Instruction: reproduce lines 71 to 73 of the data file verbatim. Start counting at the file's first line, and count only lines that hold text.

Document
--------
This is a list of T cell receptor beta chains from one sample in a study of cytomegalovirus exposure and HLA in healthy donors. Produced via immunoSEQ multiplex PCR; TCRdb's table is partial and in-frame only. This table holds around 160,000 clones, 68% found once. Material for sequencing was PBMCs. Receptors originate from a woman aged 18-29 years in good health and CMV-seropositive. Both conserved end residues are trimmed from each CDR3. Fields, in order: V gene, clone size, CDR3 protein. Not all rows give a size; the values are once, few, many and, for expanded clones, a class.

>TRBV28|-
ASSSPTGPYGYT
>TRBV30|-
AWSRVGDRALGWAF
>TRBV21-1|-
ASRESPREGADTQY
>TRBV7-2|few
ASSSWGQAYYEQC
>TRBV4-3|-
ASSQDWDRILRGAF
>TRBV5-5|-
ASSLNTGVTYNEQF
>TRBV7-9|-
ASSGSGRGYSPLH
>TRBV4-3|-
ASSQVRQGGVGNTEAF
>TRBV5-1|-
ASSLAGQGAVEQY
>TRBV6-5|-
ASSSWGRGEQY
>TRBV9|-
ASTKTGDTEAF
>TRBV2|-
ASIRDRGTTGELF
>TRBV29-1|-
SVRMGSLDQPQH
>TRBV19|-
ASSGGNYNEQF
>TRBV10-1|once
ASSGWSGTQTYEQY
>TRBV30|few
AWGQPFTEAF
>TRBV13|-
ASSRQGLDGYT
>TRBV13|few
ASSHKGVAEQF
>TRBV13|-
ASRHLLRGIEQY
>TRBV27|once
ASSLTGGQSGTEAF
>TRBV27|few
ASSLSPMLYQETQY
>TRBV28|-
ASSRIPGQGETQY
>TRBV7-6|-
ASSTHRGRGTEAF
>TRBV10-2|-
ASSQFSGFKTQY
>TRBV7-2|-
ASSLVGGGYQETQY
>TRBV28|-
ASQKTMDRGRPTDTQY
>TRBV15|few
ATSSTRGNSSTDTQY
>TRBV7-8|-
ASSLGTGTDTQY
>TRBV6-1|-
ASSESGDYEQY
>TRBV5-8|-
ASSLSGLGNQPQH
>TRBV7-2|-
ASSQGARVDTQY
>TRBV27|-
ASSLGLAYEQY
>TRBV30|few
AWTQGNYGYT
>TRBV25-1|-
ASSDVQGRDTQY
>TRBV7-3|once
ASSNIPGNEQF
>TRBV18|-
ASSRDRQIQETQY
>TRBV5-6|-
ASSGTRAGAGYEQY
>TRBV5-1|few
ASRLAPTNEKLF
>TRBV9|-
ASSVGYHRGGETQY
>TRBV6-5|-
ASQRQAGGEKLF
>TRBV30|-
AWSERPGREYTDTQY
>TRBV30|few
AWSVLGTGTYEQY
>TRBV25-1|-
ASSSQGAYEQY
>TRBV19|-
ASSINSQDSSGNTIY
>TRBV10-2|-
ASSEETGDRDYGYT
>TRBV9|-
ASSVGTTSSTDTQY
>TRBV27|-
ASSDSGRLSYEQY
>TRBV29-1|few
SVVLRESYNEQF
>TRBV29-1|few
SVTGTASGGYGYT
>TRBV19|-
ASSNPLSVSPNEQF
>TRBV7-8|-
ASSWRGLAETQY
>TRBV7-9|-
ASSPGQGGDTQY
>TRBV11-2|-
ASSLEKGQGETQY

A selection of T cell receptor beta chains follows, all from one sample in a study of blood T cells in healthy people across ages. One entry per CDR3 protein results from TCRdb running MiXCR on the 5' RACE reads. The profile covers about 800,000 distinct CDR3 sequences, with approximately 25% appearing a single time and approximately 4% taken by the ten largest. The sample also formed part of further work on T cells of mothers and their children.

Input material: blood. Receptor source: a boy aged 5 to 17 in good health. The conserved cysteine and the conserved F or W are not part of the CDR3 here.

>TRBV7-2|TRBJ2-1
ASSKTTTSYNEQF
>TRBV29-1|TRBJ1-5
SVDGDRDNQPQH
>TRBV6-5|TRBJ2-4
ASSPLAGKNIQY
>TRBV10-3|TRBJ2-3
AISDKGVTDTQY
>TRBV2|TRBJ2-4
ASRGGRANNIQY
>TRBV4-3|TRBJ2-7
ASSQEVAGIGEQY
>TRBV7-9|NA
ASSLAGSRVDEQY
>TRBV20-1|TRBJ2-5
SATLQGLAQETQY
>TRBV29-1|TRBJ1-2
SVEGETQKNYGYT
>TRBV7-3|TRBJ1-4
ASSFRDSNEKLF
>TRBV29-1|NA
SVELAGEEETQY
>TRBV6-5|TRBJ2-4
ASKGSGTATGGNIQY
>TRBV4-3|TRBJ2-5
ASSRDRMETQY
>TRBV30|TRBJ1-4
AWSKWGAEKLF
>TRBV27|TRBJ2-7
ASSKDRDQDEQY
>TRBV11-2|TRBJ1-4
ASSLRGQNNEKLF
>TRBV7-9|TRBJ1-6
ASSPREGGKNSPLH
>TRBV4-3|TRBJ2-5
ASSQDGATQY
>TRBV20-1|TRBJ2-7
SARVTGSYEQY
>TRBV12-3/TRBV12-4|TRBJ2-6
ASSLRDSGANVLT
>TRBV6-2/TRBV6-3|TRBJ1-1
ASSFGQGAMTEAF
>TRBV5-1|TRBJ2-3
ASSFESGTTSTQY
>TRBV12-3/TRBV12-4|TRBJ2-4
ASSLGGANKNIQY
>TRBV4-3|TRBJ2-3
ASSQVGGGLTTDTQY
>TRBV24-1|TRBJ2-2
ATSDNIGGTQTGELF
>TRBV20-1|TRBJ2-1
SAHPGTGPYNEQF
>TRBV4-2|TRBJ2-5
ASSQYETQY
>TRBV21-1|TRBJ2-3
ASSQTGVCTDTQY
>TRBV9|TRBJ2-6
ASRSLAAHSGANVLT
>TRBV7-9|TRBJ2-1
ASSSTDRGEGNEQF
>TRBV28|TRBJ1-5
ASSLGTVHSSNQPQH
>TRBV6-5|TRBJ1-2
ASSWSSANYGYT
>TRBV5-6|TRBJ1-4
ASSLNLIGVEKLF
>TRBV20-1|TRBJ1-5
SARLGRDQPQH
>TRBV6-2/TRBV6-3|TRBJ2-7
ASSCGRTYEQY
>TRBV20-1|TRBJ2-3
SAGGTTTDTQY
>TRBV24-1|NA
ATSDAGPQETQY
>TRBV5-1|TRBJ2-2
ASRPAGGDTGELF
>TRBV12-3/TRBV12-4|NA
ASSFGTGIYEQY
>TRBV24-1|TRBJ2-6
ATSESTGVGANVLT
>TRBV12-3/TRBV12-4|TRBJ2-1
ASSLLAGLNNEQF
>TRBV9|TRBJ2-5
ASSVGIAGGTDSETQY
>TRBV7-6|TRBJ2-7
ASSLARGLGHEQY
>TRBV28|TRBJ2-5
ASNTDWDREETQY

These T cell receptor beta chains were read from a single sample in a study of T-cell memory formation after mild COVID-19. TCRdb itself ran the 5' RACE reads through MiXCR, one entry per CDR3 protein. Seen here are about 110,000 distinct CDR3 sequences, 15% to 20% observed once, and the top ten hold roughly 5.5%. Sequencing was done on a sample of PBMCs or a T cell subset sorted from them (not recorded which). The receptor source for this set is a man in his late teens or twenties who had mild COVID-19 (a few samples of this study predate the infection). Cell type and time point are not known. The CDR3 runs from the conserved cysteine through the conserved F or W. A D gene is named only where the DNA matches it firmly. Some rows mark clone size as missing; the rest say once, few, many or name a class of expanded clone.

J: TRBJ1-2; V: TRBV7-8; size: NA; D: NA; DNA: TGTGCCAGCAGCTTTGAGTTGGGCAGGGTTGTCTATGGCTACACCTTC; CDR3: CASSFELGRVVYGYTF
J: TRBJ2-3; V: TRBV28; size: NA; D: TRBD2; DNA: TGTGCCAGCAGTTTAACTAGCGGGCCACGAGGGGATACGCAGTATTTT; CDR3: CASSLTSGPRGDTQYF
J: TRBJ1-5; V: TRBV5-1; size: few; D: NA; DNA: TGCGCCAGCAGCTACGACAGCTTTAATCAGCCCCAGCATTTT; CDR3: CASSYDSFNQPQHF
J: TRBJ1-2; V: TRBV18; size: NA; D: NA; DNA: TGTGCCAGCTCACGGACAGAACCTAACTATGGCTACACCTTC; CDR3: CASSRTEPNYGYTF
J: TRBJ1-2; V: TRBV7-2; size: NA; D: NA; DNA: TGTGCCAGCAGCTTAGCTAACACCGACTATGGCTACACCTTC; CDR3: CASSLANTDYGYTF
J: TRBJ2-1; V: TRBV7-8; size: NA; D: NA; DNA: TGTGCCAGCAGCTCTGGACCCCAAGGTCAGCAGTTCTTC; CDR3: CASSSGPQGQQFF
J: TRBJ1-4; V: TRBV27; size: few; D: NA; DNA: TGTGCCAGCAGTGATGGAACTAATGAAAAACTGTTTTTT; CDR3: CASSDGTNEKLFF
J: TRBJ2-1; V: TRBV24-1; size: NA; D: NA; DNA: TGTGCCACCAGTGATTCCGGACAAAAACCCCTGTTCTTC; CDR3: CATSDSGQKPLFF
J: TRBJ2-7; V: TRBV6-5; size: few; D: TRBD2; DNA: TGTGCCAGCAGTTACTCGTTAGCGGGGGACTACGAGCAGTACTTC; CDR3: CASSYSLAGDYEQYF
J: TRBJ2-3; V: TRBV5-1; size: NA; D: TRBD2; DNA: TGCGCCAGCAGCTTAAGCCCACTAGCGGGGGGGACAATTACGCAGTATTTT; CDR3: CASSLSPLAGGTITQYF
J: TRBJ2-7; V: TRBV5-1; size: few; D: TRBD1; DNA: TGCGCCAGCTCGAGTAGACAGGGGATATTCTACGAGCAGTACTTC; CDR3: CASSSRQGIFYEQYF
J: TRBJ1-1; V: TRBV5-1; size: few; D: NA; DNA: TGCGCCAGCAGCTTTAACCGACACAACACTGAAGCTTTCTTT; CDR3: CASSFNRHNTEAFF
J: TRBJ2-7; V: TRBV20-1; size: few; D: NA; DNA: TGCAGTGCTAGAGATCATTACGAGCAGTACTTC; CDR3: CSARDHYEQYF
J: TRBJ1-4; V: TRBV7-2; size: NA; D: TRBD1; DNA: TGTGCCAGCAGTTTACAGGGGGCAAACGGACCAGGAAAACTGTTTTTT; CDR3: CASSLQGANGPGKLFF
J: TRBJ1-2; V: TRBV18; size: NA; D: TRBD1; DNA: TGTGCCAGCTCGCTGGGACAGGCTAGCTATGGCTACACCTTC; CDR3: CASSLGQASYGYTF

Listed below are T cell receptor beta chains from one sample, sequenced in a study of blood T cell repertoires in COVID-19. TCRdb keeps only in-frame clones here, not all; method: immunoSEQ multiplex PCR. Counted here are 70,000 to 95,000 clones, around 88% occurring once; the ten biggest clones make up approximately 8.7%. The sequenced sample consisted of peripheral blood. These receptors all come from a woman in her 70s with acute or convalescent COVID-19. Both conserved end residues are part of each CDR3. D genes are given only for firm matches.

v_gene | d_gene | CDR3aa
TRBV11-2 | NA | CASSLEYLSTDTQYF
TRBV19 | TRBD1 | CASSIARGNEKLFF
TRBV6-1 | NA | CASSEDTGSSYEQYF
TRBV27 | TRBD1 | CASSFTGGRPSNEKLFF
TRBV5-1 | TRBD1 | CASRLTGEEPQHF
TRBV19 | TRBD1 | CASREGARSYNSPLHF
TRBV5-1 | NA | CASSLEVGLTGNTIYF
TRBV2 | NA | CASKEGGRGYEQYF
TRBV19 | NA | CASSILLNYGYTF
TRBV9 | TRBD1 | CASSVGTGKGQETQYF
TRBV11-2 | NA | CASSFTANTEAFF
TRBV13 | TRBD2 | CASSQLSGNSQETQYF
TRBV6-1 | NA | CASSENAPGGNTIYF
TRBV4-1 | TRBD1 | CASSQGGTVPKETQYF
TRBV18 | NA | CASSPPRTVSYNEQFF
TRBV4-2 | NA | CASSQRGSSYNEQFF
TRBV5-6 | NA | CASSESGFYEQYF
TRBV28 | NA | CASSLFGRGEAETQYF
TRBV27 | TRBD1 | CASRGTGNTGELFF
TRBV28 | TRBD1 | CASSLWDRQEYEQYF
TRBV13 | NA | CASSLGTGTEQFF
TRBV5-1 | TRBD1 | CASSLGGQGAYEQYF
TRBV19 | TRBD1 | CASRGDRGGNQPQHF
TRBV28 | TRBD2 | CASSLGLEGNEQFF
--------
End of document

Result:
ASSNIPGNEQF
>TRBV18|-
ASSRDRQIQETQY